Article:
3. Get the necessary tools and equipment. The tools you need to transfer depend mainly on how you are moving the ashes. However, common tools include a cup/scooper, plastic bags or containers, gloves (easier cleanup), and a funnel.
  4. If you are transferring ashes into plastic bags or containers, a cup may suffice for dividing. However, if you are transferring into urns or other smaller containers, a funnel will be helpful.
  5. Open the temporary urn and plastic bag.
  6. The ashes are usually within a plastic bag, placed in a temporary urn. First, remove the bag and open it. For a more effortless transfer, cut a corner of the bag to make it easier to pour. Or open it all the way to make it easier to scoop the ashes. 
  7. Transfer the ashes carefully. If you cut a small corner of the bag, you can pour the ashes directly into another bag or container. It may be helpful to get someone to help you with this if you are funneling the ashes into a container or urn. Have someone hold the funnel over the opening and scoop or pour the ashes into the funnel.
  8. When transferring ashes, you can also weigh the containers to ensure the amount is even (if desired).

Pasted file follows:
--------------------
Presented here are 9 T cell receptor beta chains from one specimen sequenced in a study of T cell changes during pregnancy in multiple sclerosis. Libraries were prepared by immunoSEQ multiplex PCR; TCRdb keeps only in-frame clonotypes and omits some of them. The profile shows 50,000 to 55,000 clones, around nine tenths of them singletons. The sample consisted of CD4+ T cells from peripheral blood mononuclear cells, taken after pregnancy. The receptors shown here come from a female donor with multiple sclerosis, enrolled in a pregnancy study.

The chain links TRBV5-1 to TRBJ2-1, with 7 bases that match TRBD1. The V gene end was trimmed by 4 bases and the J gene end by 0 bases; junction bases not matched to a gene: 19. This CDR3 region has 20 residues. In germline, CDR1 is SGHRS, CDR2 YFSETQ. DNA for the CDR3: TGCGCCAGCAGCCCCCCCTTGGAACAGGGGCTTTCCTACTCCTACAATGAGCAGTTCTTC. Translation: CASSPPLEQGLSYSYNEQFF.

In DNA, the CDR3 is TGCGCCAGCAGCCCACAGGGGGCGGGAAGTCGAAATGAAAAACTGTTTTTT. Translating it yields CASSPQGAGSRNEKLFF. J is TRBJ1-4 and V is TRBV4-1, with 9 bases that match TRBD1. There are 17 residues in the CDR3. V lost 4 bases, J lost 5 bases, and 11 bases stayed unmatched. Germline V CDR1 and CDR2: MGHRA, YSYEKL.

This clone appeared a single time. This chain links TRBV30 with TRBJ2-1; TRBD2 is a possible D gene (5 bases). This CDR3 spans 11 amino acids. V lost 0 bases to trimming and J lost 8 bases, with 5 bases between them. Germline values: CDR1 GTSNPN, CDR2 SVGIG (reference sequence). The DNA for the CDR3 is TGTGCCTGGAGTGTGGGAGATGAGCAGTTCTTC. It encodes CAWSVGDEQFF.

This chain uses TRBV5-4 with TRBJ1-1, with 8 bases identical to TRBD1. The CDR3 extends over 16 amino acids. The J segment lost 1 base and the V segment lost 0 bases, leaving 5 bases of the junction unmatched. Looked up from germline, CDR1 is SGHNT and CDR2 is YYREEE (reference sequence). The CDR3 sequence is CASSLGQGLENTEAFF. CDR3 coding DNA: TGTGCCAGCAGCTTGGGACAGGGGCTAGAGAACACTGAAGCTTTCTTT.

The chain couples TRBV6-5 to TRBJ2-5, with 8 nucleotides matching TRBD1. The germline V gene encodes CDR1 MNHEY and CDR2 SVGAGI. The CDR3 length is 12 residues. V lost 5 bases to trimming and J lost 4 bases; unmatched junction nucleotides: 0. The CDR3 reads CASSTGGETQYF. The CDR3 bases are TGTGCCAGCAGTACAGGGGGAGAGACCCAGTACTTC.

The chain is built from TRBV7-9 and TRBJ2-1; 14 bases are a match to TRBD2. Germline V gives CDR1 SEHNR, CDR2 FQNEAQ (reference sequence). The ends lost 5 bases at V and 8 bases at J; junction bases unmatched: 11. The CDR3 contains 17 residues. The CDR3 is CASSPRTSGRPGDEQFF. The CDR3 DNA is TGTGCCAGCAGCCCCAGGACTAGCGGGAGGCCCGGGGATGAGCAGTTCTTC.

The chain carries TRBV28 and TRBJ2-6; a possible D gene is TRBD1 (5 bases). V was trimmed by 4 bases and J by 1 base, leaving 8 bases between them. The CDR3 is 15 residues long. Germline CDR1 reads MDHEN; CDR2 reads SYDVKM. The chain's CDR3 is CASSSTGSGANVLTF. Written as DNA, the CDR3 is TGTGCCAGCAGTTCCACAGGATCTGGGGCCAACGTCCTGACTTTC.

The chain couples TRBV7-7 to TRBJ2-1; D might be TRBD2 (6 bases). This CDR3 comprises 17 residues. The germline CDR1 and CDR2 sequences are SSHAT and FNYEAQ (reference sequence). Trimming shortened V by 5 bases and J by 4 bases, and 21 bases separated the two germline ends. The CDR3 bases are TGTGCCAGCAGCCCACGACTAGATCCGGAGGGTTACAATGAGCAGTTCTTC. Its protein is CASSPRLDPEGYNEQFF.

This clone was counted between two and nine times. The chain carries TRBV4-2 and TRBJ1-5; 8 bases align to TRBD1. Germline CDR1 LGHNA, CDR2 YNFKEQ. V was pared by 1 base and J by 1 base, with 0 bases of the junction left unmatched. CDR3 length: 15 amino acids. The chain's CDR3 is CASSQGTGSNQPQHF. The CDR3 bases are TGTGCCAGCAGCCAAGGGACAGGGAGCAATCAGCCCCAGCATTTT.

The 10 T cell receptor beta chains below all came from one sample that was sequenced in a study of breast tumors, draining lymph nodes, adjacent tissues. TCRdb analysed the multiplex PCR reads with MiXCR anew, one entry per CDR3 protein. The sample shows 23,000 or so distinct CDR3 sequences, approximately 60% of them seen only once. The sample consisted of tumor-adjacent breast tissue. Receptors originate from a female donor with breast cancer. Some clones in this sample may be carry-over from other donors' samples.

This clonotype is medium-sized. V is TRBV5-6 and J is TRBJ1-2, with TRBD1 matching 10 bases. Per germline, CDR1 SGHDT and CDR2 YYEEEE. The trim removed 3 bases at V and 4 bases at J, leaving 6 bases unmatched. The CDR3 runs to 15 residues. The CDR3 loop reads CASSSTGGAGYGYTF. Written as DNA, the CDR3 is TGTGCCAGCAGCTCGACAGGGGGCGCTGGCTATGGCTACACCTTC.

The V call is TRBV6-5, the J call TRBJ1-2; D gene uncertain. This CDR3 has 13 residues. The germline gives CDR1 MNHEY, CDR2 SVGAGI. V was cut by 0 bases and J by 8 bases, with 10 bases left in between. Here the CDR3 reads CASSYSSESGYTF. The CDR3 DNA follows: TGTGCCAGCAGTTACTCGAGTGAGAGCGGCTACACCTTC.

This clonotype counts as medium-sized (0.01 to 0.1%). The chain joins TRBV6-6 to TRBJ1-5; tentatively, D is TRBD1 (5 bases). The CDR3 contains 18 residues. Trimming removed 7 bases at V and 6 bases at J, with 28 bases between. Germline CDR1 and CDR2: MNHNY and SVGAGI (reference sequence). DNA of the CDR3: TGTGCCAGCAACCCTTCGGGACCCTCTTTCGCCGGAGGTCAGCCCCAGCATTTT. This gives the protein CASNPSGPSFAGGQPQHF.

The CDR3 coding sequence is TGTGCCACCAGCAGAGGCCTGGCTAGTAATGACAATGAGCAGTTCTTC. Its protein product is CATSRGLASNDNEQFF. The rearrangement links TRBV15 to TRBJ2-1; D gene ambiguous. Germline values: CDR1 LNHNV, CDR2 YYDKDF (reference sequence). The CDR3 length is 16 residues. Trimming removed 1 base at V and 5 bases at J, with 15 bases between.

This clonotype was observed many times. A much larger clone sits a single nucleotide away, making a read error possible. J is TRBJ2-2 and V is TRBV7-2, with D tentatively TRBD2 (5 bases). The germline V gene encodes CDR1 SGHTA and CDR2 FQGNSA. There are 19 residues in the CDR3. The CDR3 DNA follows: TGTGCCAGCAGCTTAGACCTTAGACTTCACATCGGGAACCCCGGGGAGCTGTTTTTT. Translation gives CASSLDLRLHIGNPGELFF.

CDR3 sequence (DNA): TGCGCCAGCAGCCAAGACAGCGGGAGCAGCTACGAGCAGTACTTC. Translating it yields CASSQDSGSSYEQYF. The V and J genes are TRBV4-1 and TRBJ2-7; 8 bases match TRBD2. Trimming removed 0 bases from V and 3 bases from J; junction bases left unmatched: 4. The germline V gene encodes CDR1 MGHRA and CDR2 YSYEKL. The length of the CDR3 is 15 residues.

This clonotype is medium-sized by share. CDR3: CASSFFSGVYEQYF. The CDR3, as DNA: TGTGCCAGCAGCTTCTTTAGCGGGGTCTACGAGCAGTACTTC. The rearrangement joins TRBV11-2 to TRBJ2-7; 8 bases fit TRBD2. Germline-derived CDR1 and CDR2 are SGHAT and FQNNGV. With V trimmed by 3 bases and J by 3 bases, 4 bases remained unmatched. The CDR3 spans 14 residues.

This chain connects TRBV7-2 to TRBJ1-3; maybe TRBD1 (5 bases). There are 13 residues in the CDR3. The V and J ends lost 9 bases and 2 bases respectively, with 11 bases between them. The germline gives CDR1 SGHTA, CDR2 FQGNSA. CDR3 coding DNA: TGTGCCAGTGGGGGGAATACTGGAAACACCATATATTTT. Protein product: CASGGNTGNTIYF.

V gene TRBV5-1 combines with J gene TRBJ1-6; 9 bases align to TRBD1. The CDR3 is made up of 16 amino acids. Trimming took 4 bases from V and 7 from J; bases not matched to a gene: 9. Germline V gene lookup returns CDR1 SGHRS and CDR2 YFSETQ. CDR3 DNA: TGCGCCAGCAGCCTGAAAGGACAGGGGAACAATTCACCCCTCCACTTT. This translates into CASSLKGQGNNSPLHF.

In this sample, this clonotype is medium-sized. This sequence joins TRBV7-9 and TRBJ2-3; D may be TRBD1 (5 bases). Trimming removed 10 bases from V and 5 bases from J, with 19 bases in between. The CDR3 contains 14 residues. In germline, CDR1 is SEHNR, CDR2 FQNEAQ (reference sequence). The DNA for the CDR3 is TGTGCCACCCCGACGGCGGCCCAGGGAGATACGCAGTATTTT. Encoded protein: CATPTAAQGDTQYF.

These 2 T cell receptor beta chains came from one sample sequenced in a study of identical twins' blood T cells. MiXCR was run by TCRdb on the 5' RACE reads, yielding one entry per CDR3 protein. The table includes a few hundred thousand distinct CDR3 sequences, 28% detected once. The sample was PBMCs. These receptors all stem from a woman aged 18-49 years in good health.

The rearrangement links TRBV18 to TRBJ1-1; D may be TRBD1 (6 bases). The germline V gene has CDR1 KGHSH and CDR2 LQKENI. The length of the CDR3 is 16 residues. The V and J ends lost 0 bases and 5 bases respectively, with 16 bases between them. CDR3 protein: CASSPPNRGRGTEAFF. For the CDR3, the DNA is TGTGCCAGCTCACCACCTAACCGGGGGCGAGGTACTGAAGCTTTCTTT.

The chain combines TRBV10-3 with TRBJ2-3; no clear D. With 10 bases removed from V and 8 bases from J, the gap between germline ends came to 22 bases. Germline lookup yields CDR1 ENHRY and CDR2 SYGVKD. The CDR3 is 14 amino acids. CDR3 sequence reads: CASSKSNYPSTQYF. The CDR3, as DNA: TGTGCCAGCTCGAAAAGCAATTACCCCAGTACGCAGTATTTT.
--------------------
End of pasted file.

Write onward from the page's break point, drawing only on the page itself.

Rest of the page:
9. Seal or secure the containers, bags, or urns so there is no worry about spilling their contents and putting them in a safe place.
  10. Next, clean up the area by removing and discarding table coverings. Throw out gloves, and clean or discard items used for the transfer.

What to do after dividing ashes?

There are many things you can do with ashes. Common ones include scattering, burying, and interring them in a niche or columbarium. However, there are many things you can do with cremated remains, from shooting them into space to turning them into a tree.    

We have several articles that can help you decide what to do. Below are a few examples:


If you have a question about handling or dividing ashes or choosing an urn or want more information about our cremation services, email us at support@eirene.ca. To make cremation or aquamation arrangements with Eirene, click here.